The narrator of Blood Meridian says that people involved in hazardous enterprises like warfare often become preoccupied with the idea of fate, which is certainly the case in the novel. The kid encounters several prophets on his journey, all of whom rightly foretell doom and destruction. More uncannily, when Glanton is having his fortune told early on he draws a card from a Tarot deck depicting a cart without wheels adrift on a dark river, which the fortuneteller reads as a portent of war, vengeance, and loss. And sure enough, Glanton loses his life at the hands of vengeful Yuma Indians after having betrayed them to secure control over a ferry on the Colorado River.
The narrator is also something of a fortuneteller: several times the reader is told when and how a certain character will die long before the death comes to pass, as is the case with both Bathcat and Sloat. However, these fortunes are complicated by the possibility that such characters are not so much fated to die as they are agents who choose to lead violent lives rife with danger—and how else can a person who spends their life violently die but violently? At one point, when the gang murders a group of placid muleteers and drives their livestock off a cliff, the narrator attributes the meeting not to fate but to sheer “bad luck.”
The characters of the novel also have conflicting perspectives on the idea of fate. The Judge, for one, understands war to be both a revealer of fate’s preference as well as the ultimate fate of the world. He tells a parable about two sons, one born to a wicked father and one born to an absent and therefore idealized father. Both sons become wicked themselves. The moral seems to be that, regardless of how a person is nurtured, he or she is fated for a life of emptiness, despair, and violence. The Judge himself at one point suggests that it’s only by understanding all of creation, while at the same time having the power to destroy those parts of creation of which one doesn’t approve, that one can dictate the terms of one’s own fate. Glanton, on the other hand, believes that a person’s fate is inalterable and absolute, although he nonetheless claims agency by hurling himself relentlessly into his fated course. The kid seems somewhat skeptical of the idea of fate. At a saloon in Texas, he tells the Judge, “Everybody dont have to have a reason to be someplace.” Blood Meridian as a whole is finally ambiguous as to whether or not the world is governed absolutely by fate.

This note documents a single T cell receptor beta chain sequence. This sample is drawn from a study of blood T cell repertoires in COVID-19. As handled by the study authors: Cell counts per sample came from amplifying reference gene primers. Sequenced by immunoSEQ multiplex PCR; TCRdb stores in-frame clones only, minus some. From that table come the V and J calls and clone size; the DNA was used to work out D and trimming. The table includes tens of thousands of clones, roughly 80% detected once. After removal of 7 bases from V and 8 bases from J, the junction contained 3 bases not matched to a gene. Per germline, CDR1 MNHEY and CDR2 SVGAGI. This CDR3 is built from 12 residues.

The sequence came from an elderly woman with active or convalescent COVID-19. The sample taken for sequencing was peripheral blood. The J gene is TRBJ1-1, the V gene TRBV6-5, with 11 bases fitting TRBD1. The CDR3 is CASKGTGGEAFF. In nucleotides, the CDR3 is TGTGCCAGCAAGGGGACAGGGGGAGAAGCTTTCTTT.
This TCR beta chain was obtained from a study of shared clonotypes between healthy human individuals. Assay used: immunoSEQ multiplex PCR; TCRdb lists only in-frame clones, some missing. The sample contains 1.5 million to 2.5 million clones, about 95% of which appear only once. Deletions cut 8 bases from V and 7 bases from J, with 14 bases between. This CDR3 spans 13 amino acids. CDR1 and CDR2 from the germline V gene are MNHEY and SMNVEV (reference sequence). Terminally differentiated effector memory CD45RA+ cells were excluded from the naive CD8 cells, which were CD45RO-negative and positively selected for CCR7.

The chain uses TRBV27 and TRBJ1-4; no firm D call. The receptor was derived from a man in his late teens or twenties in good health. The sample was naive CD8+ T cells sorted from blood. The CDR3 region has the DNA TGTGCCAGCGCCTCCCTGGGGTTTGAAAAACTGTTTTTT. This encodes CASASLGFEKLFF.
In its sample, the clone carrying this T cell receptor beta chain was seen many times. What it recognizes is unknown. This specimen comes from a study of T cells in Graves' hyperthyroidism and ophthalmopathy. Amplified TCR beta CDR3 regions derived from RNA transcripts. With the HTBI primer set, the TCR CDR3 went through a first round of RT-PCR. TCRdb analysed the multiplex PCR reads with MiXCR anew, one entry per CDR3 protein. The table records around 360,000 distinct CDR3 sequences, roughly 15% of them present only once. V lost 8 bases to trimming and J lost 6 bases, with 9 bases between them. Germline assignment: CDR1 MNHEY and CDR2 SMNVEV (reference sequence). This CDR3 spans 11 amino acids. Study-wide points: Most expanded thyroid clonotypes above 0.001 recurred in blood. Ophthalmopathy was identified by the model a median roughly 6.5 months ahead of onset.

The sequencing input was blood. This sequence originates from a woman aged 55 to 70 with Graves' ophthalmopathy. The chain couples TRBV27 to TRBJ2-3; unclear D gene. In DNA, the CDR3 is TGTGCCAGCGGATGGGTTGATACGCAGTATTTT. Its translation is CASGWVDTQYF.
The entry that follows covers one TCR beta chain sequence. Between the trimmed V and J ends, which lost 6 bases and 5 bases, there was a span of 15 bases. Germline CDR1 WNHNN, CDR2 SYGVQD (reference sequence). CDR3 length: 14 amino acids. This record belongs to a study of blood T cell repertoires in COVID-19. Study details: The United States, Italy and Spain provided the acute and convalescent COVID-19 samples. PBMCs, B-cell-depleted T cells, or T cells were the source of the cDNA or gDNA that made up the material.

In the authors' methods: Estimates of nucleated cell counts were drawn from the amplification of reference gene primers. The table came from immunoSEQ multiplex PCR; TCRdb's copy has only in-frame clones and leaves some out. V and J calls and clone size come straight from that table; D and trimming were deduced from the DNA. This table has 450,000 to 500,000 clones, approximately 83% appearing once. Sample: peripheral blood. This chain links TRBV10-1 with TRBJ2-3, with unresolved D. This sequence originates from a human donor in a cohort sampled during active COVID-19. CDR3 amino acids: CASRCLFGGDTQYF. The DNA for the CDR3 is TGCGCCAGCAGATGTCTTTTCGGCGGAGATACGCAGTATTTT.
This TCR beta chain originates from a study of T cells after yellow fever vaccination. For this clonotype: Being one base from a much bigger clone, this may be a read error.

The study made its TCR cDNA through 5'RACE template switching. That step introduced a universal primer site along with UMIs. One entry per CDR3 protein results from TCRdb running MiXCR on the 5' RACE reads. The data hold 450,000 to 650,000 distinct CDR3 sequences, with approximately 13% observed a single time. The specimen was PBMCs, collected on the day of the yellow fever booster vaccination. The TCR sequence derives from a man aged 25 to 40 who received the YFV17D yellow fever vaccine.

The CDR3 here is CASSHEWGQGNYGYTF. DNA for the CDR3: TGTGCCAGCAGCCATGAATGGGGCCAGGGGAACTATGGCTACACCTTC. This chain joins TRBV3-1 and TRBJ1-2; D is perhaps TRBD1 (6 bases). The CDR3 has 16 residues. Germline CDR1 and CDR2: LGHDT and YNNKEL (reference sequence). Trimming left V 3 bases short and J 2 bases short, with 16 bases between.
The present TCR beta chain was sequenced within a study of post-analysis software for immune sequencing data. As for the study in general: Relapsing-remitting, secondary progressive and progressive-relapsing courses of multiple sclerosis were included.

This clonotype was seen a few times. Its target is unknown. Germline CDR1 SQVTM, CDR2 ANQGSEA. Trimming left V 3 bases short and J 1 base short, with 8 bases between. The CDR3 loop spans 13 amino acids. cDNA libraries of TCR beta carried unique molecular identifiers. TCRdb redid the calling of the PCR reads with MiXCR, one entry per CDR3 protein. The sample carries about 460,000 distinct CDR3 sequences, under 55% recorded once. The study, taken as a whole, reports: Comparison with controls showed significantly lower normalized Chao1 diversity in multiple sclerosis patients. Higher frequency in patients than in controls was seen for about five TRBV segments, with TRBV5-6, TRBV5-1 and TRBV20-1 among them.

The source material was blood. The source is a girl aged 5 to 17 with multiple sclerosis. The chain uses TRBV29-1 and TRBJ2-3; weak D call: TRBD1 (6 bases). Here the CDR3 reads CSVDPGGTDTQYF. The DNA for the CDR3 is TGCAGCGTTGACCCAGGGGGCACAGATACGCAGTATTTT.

Fate Quotes in Blood Meridian
He can neither read nor write and in him broods already a taste for mindless violence. All history present in that visage, the child the father of the man.
You can find meanness in the least of creatures, but when God made man the devil was at his elbow. A creature that can do anything. Make a machine. And a machine to make the machine. And evil that can run itself a thousand years, no need to tend it.
The wrath of God lies sleeping. It was hid a million years before men were and only men have power to wake it. Hell aint half full. Hear me. Ye carry war of a madman’s making onto a foreign land. Ye’ll wake more than the dogs.
The judge smiled. It is not necessary, he said, that the principals here be in possession of the facts concerning their case, for their acts will ultimately accommodate history with or without their understanding. But it is consistent with notions of right principle that these facts…should find a repository in the witness of some third party. Sergeant Aguilar is just such a party and any slight to his office is but a secondary consideration when compared to divergences in that larger protocol exacted by the formal agenda of an absolute destiny. Words are things. The words he is in possession of he cannot be deprived of. Their authority transcends his ignorance of their meaning.